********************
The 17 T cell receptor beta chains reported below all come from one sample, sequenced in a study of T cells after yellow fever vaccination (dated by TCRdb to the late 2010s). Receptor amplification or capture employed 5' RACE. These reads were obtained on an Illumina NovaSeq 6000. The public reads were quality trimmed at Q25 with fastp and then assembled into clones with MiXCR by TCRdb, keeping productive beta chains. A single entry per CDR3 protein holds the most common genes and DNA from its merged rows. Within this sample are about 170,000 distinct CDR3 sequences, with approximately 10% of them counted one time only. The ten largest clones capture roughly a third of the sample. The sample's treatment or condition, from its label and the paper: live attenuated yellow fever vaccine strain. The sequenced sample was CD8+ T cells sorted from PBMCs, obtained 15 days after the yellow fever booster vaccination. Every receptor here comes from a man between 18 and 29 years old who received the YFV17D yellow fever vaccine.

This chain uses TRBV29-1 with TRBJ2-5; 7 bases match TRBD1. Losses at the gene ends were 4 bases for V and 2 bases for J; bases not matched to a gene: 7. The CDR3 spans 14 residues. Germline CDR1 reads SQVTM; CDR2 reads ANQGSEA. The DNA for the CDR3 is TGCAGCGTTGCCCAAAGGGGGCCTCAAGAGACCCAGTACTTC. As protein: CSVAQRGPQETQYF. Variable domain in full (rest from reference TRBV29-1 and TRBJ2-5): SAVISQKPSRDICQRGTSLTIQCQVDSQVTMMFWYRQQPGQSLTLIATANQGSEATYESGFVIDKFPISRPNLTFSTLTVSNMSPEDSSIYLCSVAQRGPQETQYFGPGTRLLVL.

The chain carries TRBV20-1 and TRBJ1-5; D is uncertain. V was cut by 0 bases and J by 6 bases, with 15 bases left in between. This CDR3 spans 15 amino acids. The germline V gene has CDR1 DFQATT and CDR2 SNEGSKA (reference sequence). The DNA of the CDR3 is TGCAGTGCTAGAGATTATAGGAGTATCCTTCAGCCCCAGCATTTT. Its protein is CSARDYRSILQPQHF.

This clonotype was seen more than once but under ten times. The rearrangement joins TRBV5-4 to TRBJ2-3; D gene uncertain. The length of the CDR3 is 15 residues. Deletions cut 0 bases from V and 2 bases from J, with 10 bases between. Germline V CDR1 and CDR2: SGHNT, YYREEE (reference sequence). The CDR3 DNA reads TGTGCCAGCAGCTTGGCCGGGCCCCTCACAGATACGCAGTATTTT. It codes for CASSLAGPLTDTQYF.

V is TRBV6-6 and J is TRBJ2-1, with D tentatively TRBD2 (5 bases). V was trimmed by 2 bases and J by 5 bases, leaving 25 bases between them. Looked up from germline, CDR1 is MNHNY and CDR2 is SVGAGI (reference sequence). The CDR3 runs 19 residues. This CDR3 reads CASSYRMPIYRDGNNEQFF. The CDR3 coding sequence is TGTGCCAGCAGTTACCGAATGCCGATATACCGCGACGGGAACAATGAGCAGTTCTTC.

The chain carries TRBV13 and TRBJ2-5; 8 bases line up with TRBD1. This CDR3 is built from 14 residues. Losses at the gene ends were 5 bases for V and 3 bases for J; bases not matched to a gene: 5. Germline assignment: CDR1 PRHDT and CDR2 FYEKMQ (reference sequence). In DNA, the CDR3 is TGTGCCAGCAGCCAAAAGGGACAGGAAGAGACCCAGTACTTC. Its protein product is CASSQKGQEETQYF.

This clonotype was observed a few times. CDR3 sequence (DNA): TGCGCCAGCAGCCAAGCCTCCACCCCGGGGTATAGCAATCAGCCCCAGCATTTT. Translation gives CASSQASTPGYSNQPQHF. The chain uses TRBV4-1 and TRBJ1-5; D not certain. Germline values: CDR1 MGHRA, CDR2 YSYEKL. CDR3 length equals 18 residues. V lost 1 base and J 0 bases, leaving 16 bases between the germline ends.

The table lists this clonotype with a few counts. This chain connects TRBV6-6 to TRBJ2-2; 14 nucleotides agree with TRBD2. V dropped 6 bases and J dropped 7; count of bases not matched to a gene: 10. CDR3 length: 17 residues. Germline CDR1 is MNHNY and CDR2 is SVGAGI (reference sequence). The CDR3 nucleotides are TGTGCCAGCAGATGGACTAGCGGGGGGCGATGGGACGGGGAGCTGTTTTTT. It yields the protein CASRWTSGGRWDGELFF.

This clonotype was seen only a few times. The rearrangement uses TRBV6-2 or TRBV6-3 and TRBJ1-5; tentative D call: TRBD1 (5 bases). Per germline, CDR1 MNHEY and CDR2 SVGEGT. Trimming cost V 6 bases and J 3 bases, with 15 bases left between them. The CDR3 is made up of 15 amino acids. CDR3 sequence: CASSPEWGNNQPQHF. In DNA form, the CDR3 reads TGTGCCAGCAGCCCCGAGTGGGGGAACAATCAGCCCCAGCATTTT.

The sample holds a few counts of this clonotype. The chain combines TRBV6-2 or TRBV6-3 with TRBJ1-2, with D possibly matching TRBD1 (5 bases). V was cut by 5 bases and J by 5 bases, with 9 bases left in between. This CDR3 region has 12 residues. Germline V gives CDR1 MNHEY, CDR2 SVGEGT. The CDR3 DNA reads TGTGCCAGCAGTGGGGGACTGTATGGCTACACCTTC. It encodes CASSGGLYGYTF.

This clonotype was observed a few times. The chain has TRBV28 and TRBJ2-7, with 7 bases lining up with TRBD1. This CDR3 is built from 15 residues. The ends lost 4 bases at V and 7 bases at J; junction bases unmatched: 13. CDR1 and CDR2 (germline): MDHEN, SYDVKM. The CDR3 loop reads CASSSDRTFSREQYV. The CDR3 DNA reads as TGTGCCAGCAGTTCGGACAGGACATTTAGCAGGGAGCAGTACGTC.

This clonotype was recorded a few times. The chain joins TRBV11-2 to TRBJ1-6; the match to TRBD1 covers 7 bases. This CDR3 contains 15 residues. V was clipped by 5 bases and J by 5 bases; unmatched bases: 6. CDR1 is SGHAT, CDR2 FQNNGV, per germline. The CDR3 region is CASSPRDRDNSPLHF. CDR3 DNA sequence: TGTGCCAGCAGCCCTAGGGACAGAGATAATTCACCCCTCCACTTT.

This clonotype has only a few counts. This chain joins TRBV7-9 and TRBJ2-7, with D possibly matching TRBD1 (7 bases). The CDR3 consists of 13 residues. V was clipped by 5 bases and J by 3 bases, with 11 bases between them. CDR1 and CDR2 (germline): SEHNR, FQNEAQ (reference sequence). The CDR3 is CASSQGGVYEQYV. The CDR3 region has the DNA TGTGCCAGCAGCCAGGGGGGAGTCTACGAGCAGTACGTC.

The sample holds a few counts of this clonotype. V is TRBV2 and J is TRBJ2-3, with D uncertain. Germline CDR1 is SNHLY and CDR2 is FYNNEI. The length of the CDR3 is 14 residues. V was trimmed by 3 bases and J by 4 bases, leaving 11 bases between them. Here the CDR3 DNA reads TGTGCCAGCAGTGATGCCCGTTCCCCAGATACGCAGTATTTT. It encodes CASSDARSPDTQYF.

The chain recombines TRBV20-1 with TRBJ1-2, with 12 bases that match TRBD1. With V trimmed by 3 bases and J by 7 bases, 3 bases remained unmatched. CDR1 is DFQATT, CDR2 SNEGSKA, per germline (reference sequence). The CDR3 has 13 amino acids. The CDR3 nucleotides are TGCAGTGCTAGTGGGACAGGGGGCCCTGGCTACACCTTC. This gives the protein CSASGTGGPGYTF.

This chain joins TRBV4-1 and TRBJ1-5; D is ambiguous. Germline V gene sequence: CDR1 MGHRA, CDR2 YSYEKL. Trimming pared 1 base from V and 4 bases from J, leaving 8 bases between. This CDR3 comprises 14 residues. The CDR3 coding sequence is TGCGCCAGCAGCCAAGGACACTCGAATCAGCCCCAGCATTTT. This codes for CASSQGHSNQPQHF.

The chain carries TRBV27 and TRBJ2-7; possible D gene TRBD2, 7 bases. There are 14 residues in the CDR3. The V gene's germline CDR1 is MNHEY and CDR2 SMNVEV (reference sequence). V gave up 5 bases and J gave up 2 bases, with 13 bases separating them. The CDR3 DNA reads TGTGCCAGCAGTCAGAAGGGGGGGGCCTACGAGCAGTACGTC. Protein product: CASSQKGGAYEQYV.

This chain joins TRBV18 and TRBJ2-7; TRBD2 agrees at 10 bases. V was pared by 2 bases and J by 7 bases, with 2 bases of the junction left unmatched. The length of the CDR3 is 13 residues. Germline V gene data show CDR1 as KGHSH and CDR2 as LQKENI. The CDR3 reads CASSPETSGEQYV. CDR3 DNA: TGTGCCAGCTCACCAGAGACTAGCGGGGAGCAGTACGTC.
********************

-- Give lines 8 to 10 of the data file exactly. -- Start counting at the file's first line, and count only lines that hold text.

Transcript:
The table lists this clonotype with a few counts. This chain connects TRBV6-6 to TRBJ2-2; 14 nucleotides agree with TRBD2. V dropped 6 bases and J dropped 7; count of bases not matched to a gene: 10. CDR3 length: 17 residues. Germline CDR1 is MNHNY and CDR2 is SVGAGI (reference sequence). The CDR3 nucleotides are TGTGCCAGCAGATGGACTAGCGGGGGGCGATGGGACGGGGAGCTGTTTTTT. It yields the protein CASRWTSGGRWDGELFF.

This clonotype was seen only a few times. The rearrangement uses TRBV6-2 or TRBV6-3 and TRBJ1-5; tentative D call: TRBD1 (5 bases). Per germline, CDR1 MNHEY and CDR2 SVGEGT. Trimming cost V 6 bases and J 3 bases, with 15 bases left between them. The CDR3 is made up of 15 amino acids. CDR3 sequence: CASSPEWGNNQPQHF. In DNA form, the CDR3 reads TGTGCCAGCAGCCCCGAGTGGGGGAACAATCAGCCCCAGCATTTT.

The sample holds a few counts of this clonotype. The chain combines TRBV6-2 or TRBV6-3 with TRBJ1-2, with D possibly matching TRBD1 (5 bases). V was cut by 5 bases and J by 5 bases, with 9 bases left in between. This CDR3 region has 12 residues. Germline V gives CDR1 MNHEY, CDR2 SVGEGT. The CDR3 DNA reads TGTGCCAGCAGTGGGGGACTGTATGGCTACACCTTC. It encodes CASSGGLYGYTF.